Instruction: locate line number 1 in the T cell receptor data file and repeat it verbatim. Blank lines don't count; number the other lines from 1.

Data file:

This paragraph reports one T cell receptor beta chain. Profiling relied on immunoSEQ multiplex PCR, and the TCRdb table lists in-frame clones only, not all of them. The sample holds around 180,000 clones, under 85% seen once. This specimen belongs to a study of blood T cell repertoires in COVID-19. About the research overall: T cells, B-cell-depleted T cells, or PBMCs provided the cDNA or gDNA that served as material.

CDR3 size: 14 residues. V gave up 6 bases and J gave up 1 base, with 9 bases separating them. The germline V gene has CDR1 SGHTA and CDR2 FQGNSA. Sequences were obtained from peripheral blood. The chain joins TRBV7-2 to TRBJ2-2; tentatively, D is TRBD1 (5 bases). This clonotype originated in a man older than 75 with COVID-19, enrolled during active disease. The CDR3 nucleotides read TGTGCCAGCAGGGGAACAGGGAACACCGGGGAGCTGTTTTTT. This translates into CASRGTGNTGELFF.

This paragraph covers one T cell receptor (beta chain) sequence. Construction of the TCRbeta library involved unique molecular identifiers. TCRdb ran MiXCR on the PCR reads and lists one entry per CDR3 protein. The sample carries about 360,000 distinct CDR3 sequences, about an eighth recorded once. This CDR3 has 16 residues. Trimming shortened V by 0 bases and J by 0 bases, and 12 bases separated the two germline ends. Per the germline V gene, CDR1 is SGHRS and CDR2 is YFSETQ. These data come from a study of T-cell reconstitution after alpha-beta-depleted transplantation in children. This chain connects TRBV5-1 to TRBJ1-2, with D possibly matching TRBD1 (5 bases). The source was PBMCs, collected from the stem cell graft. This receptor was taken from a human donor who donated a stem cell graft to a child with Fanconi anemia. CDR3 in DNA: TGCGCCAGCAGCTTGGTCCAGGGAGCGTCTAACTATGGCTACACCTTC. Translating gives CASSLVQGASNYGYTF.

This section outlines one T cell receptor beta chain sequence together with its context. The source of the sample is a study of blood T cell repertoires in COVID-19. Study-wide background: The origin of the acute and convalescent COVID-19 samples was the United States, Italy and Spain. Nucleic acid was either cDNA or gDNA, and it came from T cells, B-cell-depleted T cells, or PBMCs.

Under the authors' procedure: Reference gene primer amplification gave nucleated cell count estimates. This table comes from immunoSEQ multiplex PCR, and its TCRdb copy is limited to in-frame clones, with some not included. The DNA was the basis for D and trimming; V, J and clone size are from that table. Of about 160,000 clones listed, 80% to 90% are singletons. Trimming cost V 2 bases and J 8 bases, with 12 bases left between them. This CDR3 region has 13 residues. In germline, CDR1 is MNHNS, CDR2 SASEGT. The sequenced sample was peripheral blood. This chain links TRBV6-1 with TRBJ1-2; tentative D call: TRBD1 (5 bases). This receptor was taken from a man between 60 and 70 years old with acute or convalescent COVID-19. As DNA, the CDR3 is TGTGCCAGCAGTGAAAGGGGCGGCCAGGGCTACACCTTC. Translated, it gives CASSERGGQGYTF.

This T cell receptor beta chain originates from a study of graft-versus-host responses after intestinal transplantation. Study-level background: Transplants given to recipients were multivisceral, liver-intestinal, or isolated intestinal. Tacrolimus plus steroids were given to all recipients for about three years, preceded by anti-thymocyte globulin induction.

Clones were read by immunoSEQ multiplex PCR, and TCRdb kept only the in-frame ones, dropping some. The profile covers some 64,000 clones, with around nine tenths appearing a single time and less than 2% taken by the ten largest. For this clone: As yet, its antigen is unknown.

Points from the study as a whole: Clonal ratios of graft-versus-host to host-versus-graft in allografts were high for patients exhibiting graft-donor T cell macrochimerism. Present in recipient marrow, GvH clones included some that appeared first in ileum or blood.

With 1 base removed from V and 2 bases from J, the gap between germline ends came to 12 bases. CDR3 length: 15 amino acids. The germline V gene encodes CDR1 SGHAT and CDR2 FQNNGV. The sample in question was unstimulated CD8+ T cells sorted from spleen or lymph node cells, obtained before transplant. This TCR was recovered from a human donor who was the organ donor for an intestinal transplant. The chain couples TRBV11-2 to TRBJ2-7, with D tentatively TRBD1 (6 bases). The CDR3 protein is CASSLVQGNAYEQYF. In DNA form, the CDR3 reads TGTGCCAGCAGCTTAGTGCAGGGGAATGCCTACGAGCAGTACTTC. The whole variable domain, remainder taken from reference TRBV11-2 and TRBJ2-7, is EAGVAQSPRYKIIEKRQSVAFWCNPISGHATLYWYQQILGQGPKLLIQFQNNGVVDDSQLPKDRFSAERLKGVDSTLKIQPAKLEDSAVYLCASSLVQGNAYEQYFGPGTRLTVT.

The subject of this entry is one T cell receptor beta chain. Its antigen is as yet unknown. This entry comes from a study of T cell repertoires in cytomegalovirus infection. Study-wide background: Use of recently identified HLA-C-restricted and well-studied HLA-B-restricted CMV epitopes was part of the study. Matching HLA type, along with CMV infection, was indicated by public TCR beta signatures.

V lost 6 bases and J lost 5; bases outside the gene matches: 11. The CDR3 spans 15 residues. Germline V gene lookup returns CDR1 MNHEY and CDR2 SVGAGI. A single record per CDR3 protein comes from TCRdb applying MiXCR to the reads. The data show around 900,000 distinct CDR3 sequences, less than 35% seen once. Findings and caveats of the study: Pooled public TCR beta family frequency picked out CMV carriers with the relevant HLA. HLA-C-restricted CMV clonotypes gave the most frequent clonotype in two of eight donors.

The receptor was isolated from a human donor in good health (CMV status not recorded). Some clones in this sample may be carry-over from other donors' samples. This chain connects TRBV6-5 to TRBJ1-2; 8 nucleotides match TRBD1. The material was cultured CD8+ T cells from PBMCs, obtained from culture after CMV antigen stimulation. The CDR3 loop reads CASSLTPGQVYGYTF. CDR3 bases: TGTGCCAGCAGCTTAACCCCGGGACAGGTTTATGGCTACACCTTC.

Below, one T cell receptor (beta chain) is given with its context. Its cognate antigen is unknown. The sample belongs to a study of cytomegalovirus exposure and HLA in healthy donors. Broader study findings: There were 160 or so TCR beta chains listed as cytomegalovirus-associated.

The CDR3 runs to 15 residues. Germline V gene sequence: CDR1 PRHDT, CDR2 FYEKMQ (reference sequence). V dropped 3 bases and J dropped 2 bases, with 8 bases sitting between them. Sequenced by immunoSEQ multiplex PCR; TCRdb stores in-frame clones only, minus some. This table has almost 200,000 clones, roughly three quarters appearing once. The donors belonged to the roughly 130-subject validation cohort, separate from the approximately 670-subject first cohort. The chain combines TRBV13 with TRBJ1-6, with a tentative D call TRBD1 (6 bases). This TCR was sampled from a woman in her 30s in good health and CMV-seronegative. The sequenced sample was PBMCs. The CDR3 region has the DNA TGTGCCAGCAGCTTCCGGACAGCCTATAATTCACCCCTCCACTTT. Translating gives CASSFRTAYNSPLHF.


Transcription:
This paragraph reports one T cell receptor beta chain. Profiling relied on immunoSEQ multiplex PCR, and the TCRdb table lists in-frame clones only, not all of them. The sample holds around 180,000 clones, under 85% seen once. This specimen belongs to a study of blood T cell repertoires in COVID-19. About the research overall: T cells, B-cell-depleted T cells, or PBMCs provided the cDNA or gDNA that served as material.